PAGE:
Daniel 11:20
Parallel Verses
New International Version
"His successor will send out a tax collector to maintain the royal splendor. In a few years, however, he will be destroyed, yet not in anger or in battle.

New Living Translation
"His successor will send out a tax collector to maintain the royal splendor. But after a very brief reign, he will die, though not from anger or in battle.

English Standard Version
“Then shall arise in his place one who shall send an exactor of tribute for the glory of the kingdom. But within a few days he shall be broken, neither in anger nor in battle.

New American Standard Bible
"Then in his place one will arise who will send an oppressor through the Jewel of his kingdom; yet within a few days he will be shattered, though not in anger nor in battle.

King James Bible
Then shall stand up in his estate a raiser of taxes in the glory of the kingdom: but within few days he shall be destroyed, neither in anger, nor in battle.

Holman Christian Standard Bible
In his place one will arise who will send out a tax collector for the glory of the kingdom; but within a few days he will be shattered, though not in anger or in battle."

International Standard Version
His successor will send out a tax collector for royal splendor, but in a short period of time he'll be shattered, though neither in anger nor in battle.'"

NET Bible
There will arise after him one who will send out an exactor of tribute to enhance the splendor of the kingdom, but after a few days he will be destroyed, though not in anger or battle.

GOD'S WORD® Translation
"Another king will take his place. He will have a cruel official go out in royal splendor. But in a few days the king will be destroyed, although not in anger or war.

Jubilee Bible 2000
Then shall succeed in his throne a taker of taxes who shall be the glory of the kingdom, but within few days he shall be broken, neither in anger, nor in battle.

King James 2000 Bible
Then shall arise in his place a raiser of taxes in the glorious kingdom: but within a few days he shall be destroyed, but neither in anger, nor in battle.

American King James Version
Then shall stand up in his estate a raiser of taxes in the glory of the kingdom: but within few days he shall be destroyed, neither in anger, nor in battle.

American Standard Version
Then shall stand up in his place one that shall cause an exactor to pass through the glory of the kingdom; but within few days he shall be destroyed, neither in anger, nor in battle.

Douay-Rheims Bible
And there shall stand up in his place, one most vile, and unworthy of kingly honour: and in a few days he shall be destroyed, not in rage nor in battle.

Darby Bible Translation
And in his place shall one stand up who shall cause the exactor to pass through the glory of the kingdom; but in a few days he shall be broken, neither in anger nor in battle.

English Revised Version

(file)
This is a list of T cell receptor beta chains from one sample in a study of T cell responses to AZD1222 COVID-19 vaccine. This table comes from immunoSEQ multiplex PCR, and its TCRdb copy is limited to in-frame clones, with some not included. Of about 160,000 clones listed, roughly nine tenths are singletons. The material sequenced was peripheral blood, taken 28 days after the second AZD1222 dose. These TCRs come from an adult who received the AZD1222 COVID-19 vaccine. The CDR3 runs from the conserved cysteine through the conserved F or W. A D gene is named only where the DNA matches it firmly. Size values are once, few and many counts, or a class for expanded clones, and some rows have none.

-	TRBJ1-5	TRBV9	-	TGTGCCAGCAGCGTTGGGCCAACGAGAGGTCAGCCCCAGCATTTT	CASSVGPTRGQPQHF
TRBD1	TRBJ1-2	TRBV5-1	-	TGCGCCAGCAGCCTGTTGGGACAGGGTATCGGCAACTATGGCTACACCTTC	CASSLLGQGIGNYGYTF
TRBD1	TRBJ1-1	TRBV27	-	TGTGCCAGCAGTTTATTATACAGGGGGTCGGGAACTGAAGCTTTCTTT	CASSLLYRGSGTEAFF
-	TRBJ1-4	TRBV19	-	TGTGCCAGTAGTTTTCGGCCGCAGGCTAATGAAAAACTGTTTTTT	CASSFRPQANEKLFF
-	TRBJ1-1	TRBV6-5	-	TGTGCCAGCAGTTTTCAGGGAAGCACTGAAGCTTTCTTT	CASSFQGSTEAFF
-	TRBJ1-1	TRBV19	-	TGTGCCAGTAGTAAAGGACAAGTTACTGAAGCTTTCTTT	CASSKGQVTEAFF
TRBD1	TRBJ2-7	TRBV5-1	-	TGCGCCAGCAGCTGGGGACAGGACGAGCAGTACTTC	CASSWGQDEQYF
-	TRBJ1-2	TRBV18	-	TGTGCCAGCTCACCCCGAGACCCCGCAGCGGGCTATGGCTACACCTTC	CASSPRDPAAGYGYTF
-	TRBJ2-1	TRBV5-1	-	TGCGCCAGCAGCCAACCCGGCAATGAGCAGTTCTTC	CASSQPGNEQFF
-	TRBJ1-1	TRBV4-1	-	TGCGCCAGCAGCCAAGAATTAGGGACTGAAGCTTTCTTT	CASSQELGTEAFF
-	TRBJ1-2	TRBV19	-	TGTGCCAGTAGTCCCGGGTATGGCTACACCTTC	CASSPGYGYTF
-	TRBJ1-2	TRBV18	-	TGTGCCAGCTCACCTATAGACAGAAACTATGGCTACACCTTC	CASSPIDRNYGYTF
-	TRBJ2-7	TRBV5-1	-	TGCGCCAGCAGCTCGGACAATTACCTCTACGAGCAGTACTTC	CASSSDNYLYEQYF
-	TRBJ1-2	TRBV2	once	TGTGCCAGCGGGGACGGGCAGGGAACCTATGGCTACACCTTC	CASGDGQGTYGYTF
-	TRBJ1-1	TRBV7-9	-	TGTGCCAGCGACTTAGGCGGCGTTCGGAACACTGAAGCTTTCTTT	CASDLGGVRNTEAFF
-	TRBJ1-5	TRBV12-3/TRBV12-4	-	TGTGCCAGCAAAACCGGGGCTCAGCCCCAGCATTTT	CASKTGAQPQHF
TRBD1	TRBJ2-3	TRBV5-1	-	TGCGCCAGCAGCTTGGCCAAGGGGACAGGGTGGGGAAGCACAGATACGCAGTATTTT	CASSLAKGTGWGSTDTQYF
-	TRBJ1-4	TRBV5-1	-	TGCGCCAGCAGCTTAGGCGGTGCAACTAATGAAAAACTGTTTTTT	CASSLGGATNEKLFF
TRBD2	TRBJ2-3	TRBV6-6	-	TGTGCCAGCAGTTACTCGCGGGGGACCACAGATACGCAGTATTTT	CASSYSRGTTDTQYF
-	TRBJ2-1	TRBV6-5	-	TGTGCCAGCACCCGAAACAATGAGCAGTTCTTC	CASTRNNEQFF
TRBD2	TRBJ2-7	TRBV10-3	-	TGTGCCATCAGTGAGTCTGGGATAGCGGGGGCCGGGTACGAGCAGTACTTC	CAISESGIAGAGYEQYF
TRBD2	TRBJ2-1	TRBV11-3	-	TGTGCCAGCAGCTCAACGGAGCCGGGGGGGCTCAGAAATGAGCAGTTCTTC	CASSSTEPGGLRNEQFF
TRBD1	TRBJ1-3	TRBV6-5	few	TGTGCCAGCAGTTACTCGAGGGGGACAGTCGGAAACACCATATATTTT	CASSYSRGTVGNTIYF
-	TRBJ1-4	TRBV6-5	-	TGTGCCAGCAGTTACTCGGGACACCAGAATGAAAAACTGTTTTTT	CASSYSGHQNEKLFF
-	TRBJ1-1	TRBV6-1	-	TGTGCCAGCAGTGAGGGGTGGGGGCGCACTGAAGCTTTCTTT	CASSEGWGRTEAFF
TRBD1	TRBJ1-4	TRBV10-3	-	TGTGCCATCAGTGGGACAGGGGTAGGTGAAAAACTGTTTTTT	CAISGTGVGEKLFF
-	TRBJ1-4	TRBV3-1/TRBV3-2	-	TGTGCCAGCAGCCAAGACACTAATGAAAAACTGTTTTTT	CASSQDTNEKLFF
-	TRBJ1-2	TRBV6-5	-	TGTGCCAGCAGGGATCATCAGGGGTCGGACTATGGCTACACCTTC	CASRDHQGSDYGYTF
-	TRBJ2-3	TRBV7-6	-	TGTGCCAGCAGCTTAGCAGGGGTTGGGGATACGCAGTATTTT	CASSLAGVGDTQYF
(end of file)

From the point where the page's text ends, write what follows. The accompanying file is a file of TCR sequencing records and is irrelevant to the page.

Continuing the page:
Then shall stand up in his place one that shall cause an exactor to pass through the glory of the kingdom: but within few days he shall be destroyed, neither in anger, nor in battle.

Webster's Bible Translation
Then shall stand up in his estate a raiser of taxes in the glory of the kingdom: but within few days he shall be destroyed, neither in anger, nor in battle.

World English Bible
Then shall stand up in his place one who shall cause a tax collector to pass through the kingdom to maintain its glory; but within few days he shall be destroyed, neither in anger, nor in battle.

Young's Literal Translation
And stood up on his station hath one causing an exactor to pass over the honour of the kingdom, and in a few days he is destroyed, and not in anger, nor in battle.
Parallel Commentaries
Matthew Henry's Concise Commentary

11:1-30 The angel shows Daniel the succession of the Persian and Grecian empires. The kings of Egypt and Syria are noticed: Judea was between their dominions, and affected by their contests. From ver. 5-30, is generally considered to relate to the events which came to pass during the continuance of these governments; and from ver. 21, to relate to Antiochus Epiphanes, who was a cruel and violent persecutor of the Jews. See what decaying, perishing things worldly pomp and possessions are, and the power by which they are gotten. God, in his providence, sets up one, and pulls down another, as he pleases. This world is full of wars and fightings, which come from men's lusts. All changes and revolutions of states and kingdoms, and every event, are plainly and perfectly foreseen by God. No word of God shall fall to the ground; but what he has designed, what he has declared, shall infallibly come to pass. While the potsherds of the earth strive with each other, they prevail and are prevailed against, deceive and are deceived; but those who know God will trust in him, and he will enable them to stand their ground, bear their cross, and maintain their conflict.

Pulpit Commentary